In the late 1700s Jacques Charles, a French scientist and mathematician, discovered an important rule regarding gases under pressure. Charles's Law, also known as the Law of Volumes, is an experimental gas law which describes how gases tend to expand when heated. It states that if the pressure of a gas is constant, and it's temperature is raised, the volume will also be raised by the same ratio. Additionally, the inverse is true. If the pressure of a gas is constant, and the temperature is lowered, the volume will also lower. Charles's Law can be expressed mathematically as the ratio of the temperature at state 1 to the volume at state 1, is equal to the ratio of the temperature at state 2 to the volume at state 2. This law is true as long as the pressure and mass remain constant.

In the mid-1700s, Danielle Bernoulli discovered another very powerful rule in the field of fluid mechanics. Known as Bernoulli's Principle, this rule is related to the Theory of Conservation of Energy, which states that energy can neither be created nor destroyed. In this fluid system, pressure is potential energy and fluid flow is kinetic energy. Bernoulli's Principle states that an increase in the speed of an incompressible fluid occurs simultaneously with a decrease in pressure.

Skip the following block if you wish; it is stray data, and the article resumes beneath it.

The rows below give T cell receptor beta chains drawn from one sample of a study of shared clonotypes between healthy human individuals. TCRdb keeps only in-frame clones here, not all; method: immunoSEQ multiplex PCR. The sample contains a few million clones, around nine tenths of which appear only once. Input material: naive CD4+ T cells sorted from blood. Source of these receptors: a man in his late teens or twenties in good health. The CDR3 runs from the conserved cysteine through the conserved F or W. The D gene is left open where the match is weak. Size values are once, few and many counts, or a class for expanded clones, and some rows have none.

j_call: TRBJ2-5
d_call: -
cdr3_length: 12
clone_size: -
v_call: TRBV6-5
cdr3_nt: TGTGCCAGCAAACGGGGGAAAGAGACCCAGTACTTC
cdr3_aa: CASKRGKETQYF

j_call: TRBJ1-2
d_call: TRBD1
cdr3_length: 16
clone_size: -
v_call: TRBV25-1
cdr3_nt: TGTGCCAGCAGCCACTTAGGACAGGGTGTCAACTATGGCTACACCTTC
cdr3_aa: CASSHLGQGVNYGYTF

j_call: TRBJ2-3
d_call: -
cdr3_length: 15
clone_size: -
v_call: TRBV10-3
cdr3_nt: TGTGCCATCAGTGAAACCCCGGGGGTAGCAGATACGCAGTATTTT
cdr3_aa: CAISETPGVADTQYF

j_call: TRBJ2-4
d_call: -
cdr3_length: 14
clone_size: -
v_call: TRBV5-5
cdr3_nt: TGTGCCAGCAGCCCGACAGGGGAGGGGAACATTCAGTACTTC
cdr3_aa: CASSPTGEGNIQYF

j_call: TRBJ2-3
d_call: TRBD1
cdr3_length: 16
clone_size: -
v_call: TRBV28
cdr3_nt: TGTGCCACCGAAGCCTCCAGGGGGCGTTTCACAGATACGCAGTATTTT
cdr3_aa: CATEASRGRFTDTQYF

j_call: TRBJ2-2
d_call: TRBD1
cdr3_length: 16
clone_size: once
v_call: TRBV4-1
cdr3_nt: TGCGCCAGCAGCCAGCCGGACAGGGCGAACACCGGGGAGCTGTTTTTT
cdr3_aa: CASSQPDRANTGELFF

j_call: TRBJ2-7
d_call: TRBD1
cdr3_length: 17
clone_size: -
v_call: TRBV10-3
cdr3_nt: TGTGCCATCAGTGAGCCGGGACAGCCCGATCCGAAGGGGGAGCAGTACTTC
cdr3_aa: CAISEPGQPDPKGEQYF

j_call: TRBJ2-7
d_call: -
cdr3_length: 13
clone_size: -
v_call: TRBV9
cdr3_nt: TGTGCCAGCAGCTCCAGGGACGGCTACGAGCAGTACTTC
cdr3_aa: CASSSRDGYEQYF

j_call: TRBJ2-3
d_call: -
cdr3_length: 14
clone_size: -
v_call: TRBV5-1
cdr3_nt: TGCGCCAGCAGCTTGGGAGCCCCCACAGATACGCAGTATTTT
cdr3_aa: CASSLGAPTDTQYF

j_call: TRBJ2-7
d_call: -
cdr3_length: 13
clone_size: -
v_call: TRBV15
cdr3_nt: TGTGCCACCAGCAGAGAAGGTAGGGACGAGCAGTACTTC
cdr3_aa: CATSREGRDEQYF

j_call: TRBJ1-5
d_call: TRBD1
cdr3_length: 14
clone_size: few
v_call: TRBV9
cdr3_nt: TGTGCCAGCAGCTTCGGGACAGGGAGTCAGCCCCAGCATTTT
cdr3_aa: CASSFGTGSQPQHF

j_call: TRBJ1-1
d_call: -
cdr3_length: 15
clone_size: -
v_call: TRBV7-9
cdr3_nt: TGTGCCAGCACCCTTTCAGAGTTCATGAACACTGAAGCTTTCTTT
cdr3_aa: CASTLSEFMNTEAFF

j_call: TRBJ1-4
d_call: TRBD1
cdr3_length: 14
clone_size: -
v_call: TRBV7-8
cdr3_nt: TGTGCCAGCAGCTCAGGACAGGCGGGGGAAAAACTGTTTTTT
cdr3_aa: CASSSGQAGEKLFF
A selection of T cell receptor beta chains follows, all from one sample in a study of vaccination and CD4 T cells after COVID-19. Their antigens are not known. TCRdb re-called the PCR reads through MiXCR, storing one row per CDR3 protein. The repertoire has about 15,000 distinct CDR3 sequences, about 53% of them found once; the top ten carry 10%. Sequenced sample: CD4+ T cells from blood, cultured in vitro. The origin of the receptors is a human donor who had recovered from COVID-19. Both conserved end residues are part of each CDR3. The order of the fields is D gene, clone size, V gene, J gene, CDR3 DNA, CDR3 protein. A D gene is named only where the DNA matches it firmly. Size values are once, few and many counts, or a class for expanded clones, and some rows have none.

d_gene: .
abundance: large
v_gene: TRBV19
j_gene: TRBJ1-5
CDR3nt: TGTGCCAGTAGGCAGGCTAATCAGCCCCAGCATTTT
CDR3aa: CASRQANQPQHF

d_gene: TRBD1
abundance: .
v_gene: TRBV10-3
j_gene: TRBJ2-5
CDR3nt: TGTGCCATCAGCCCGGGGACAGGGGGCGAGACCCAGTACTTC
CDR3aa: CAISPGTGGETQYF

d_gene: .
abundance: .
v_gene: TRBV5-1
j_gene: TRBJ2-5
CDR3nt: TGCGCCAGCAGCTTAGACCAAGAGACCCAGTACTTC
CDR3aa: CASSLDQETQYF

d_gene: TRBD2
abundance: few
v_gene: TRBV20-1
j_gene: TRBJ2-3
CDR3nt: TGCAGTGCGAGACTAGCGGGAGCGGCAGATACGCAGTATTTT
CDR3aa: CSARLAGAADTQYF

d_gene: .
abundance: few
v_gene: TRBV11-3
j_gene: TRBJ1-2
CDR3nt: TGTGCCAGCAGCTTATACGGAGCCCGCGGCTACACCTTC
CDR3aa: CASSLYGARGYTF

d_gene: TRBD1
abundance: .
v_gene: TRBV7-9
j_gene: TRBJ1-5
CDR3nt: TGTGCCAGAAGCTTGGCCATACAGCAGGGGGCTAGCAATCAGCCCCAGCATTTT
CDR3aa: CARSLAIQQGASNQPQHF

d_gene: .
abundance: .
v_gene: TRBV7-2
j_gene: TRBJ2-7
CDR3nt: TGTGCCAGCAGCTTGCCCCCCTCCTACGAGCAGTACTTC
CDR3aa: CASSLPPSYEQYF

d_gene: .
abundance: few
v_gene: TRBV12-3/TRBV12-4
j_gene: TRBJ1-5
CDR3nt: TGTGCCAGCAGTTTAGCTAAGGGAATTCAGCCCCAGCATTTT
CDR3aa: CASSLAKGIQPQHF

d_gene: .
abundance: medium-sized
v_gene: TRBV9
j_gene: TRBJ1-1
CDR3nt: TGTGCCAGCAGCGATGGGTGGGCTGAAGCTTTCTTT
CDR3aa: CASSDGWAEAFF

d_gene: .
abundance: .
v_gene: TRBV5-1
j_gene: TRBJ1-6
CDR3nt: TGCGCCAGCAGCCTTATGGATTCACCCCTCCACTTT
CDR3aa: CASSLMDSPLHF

Toward the end of the video below, this is illustrated by the flow of water through a pipe. The volume of water flow through all three sections is the same when the waters flow is restricted. In Section B, the speed of the water increases to maintain the same amount of volumetric flow. This increase of speed simultaneously causes a decrease in pressure. When the flow of water reaches section C, the inverse occurs. The water flow decreases and the pressure increases. This rule can also apply to the types of energy present in the system. As the pressure decreases in Section B, the potential energy converts into kinetic energy. This increases the speed of water flow and decreases the pressure. When the water reaches section C, the kinetic energy is converted back to potential energy. This is illustrated by the decrease in speed of the water flow and it's simultaneous increase in pressure.